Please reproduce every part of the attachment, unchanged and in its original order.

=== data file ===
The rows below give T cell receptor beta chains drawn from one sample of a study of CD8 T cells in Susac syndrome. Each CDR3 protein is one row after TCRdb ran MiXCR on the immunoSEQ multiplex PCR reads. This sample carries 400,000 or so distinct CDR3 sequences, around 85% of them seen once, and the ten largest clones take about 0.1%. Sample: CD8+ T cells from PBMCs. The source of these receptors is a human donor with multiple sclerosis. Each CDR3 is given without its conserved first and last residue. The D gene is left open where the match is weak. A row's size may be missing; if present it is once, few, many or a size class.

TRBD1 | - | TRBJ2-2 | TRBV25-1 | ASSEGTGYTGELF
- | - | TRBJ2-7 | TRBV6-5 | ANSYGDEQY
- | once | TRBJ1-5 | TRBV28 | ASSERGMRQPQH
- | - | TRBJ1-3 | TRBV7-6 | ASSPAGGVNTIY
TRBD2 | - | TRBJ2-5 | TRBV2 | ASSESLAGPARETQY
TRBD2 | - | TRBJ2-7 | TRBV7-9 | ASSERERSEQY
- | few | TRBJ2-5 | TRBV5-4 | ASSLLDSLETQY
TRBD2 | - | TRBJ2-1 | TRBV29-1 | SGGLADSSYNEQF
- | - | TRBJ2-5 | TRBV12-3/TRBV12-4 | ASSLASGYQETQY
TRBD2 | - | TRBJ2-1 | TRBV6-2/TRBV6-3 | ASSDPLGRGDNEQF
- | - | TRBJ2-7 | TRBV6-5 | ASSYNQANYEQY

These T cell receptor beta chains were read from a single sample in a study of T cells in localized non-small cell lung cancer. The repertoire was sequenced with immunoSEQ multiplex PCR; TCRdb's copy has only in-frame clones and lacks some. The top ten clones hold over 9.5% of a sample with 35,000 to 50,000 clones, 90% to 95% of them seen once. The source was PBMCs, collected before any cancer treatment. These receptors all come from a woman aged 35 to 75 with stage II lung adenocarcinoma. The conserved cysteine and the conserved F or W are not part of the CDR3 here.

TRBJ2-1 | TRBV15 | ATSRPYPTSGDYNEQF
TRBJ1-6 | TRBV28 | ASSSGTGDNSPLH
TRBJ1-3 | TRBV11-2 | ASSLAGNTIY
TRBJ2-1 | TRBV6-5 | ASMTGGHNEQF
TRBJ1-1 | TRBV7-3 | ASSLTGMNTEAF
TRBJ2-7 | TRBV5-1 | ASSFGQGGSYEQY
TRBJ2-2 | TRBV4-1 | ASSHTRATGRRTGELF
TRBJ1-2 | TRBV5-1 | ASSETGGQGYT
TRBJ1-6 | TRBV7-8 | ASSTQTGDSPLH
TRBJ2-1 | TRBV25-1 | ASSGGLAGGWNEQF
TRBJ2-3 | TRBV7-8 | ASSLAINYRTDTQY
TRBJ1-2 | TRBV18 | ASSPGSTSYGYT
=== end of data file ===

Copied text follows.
The rows below give T cell receptor beta chains drawn from one sample of a study of CD8 T cells in Susac syndrome. Each CDR3 protein is one row after TCRdb ran MiXCR on the immunoSEQ multiplex PCR reads. This sample carries 400,000 or so distinct CDR3 sequences, around 85% of them seen once, and the ten largest clones take about 0.1%. Sample: CD8+ T cells from PBMCs. The source of these receptors is a human donor with multiple sclerosis. Each CDR3 is given without its conserved first and last residue. The D gene is left open where the match is weak. A row's size may be missing; if present it is once, few, many or a size class.

TRBD1 | - | TRBJ2-2 | TRBV25-1 | ASSEGTGYTGELF
- | - | TRBJ2-7 | TRBV6-5 | ANSYGDEQY
- | once | TRBJ1-5 | TRBV28 | ASSERGMRQPQH
- | - | TRBJ1-3 | TRBV7-6 | ASSPAGGVNTIY
TRBD2 | - | TRBJ2-5 | TRBV2 | ASSESLAGPARETQY
TRBD2 | - | TRBJ2-7 | TRBV7-9 | ASSERERSEQY
- | few | TRBJ2-5 | TRBV5-4 | ASSLLDSLETQY
TRBD2 | - | TRBJ2-1 | TRBV29-1 | SGGLADSSYNEQF
- | - | TRBJ2-5 | TRBV12-3/TRBV12-4 | ASSLASGYQETQY
TRBD2 | - | TRBJ2-1 | TRBV6-2/TRBV6-3 | ASSDPLGRGDNEQF
- | - | TRBJ2-7 | TRBV6-5 | ASSYNQANYEQY

These T cell receptor beta chains were read from a single sample in a study of T cells in localized non-small cell lung cancer. The repertoire was sequenced with immunoSEQ multiplex PCR; TCRdb's copy has only in-frame clones and lacks some. The top ten clones hold over 9.5% of a sample with 35,000 to 50,000 clones, 90% to 95% of them seen once. The source was PBMCs, collected before any cancer treatment. These receptors all come from a woman aged 35 to 75 with stage II lung adenocarcinoma. The conserved cysteine and the conserved F or W are not part of the CDR3 here.

TRBJ2-1 | TRBV15 | ATSRPYPTSGDYNEQF
TRBJ1-6 | TRBV28 | ASSSGTGDNSPLH
TRBJ1-3 | TRBV11-2 | ASSLAGNTIY
TRBJ2-1 | TRBV6-5 | ASMTGGHNEQF
TRBJ1-1 | TRBV7-3 | ASSLTGMNTEAF
TRBJ2-7 | TRBV5-1 | ASSFGQGGSYEQY
TRBJ2-2 | TRBV4-1 | ASSHTRATGRRTGELF
TRBJ1-2 | TRBV5-1 | ASSETGGQGYT
TRBJ1-6 | TRBV7-8 | ASSTQTGDSPLH
TRBJ2-1 | TRBV25-1 | ASSGGLAGGWNEQF
TRBJ2-3 | TRBV7-8 | ASSLAINYRTDTQY
TRBJ1-2 | TRBV18 | ASSPGSTSYGYT